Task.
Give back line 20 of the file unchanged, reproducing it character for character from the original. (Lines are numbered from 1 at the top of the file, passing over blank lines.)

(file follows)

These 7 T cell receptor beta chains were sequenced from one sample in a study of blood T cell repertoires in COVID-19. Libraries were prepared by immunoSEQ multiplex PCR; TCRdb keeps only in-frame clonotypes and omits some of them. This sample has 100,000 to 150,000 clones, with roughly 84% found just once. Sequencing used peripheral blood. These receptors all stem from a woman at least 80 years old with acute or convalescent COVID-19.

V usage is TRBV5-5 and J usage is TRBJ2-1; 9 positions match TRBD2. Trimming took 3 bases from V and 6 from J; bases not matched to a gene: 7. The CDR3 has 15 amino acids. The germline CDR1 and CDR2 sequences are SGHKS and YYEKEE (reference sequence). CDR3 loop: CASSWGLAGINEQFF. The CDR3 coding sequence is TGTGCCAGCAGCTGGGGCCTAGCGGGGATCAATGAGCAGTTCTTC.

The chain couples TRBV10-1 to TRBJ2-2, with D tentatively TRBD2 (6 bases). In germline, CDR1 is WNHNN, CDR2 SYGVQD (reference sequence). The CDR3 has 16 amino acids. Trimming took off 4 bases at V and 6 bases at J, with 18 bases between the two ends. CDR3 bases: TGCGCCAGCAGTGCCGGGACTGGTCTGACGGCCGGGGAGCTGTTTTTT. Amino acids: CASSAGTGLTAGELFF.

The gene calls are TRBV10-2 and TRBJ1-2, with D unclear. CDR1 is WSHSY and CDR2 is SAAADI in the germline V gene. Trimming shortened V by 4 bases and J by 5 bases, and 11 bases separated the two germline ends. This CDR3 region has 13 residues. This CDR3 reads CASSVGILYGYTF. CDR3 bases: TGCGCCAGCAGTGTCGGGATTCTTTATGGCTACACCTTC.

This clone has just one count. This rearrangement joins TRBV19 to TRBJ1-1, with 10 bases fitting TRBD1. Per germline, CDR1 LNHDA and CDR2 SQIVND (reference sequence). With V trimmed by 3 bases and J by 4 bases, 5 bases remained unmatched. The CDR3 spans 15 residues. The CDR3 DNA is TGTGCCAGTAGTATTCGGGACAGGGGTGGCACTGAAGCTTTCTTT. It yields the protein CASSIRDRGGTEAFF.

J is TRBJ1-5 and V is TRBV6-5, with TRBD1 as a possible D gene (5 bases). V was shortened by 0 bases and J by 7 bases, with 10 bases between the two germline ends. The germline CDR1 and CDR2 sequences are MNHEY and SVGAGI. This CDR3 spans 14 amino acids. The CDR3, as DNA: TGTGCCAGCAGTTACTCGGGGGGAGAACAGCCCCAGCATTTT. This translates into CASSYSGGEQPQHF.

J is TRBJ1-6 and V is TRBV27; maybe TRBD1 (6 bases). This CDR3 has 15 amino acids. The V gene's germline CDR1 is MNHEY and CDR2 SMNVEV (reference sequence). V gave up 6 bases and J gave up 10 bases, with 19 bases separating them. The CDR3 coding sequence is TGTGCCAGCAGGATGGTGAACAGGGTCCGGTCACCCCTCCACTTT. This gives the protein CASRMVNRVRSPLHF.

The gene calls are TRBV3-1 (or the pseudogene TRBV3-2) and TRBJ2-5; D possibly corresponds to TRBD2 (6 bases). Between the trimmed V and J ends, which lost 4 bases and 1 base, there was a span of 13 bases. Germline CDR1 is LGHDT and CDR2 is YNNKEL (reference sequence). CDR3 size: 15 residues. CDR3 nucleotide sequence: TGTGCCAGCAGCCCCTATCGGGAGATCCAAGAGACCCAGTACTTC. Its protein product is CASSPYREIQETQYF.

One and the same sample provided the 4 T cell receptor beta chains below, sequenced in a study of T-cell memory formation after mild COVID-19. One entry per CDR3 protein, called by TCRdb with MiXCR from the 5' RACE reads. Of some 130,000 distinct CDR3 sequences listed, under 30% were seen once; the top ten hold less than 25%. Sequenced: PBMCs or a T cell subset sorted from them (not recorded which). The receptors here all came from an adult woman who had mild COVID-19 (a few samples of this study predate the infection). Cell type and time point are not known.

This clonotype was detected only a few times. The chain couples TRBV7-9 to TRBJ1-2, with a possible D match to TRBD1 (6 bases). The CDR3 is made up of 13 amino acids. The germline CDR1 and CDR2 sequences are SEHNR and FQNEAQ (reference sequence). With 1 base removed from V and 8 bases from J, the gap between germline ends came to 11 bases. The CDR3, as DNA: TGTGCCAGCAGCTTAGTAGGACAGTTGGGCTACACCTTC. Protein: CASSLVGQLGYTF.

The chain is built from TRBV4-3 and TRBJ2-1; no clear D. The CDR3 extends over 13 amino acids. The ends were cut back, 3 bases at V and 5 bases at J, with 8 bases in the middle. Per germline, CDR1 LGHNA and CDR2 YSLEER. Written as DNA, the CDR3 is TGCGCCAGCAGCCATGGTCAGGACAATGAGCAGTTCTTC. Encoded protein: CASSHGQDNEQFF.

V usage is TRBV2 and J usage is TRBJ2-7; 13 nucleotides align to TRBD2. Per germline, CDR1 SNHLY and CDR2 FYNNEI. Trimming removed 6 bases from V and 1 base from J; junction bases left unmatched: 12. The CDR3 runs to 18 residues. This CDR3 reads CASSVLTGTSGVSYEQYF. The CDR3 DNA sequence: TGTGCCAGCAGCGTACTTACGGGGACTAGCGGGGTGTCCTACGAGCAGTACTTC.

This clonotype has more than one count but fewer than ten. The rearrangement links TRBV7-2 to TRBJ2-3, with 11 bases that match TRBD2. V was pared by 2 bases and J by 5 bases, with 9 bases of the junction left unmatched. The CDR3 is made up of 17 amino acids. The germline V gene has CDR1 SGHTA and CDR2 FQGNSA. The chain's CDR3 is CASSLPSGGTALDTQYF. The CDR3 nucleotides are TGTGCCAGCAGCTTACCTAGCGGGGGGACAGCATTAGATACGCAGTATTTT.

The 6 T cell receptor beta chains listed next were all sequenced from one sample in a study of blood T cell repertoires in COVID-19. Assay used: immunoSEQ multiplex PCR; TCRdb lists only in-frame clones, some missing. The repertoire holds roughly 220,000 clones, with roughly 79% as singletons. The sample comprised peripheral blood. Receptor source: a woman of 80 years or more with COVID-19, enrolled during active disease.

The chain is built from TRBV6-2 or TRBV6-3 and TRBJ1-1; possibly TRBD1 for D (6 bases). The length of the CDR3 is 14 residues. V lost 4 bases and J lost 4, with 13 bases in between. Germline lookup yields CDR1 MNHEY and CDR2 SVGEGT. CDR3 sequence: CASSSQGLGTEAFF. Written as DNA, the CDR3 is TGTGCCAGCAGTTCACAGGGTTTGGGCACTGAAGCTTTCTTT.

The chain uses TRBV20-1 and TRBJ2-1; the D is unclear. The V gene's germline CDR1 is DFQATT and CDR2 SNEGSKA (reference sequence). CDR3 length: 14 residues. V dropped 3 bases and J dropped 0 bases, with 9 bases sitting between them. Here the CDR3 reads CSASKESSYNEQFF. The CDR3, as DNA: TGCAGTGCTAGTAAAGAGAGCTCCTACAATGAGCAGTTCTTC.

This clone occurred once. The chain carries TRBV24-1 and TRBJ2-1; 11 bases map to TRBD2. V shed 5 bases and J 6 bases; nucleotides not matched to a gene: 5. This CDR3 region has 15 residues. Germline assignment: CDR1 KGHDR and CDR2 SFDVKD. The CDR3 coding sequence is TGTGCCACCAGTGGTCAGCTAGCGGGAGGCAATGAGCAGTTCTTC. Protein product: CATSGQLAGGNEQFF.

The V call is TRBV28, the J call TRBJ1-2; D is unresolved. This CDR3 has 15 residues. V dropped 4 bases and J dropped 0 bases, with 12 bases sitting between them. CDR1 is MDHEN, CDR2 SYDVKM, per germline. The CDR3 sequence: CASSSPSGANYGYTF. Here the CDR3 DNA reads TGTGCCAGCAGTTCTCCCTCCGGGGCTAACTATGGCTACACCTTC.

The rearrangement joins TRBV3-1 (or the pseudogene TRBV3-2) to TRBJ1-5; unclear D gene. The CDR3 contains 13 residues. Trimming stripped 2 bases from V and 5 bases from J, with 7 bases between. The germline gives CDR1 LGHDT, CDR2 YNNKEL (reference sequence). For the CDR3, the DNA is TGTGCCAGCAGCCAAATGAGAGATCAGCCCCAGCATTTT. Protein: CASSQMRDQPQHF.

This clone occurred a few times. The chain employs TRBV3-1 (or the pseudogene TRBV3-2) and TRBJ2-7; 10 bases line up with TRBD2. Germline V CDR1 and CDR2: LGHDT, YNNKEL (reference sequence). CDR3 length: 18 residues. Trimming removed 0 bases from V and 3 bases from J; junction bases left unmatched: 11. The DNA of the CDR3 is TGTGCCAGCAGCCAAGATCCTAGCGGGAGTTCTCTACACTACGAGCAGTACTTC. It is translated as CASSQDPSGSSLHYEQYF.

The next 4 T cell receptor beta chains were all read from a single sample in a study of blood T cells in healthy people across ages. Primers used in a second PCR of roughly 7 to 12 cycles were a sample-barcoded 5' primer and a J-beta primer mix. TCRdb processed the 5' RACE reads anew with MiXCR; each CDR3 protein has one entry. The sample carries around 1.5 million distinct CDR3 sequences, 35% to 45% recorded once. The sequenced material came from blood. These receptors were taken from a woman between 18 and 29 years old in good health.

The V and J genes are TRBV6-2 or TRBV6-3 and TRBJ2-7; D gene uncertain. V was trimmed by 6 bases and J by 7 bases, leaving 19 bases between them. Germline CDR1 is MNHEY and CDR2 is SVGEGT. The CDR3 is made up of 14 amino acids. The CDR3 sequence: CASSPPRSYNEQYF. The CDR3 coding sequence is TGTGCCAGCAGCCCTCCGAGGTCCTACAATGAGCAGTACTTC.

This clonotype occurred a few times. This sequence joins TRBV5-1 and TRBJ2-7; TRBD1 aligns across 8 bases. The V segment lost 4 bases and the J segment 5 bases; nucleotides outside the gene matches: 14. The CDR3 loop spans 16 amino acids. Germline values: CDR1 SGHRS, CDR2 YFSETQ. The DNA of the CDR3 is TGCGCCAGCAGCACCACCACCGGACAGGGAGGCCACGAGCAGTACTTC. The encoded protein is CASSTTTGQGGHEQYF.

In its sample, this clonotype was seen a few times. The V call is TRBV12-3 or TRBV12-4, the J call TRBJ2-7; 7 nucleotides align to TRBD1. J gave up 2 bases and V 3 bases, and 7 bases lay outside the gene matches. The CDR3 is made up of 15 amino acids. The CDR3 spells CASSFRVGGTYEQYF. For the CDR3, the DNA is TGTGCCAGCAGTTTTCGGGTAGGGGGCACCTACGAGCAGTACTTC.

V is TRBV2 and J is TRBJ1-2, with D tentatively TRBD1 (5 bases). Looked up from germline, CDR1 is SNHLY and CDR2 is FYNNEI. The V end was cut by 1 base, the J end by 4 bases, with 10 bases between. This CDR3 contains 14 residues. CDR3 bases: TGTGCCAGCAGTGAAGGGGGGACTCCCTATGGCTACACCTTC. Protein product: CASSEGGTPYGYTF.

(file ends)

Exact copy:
This clone occurred a few times. The chain employs TRBV3-1 (or the pseudogene TRBV3-2) and TRBJ2-7; 10 bases line up with TRBD2. Germline V CDR1 and CDR2: LGHDT, YNNKEL (reference sequence). CDR3 length: 18 residues. Trimming removed 0 bases from V and 3 bases from J; junction bases left unmatched: 11. The DNA of the CDR3 is TGTGCCAGCAGCCAAGATCCTAGCGGGAGTTCTCTACACTACGAGCAGTACTTC. It is translated as CASSQDPSGSSLHYEQYF.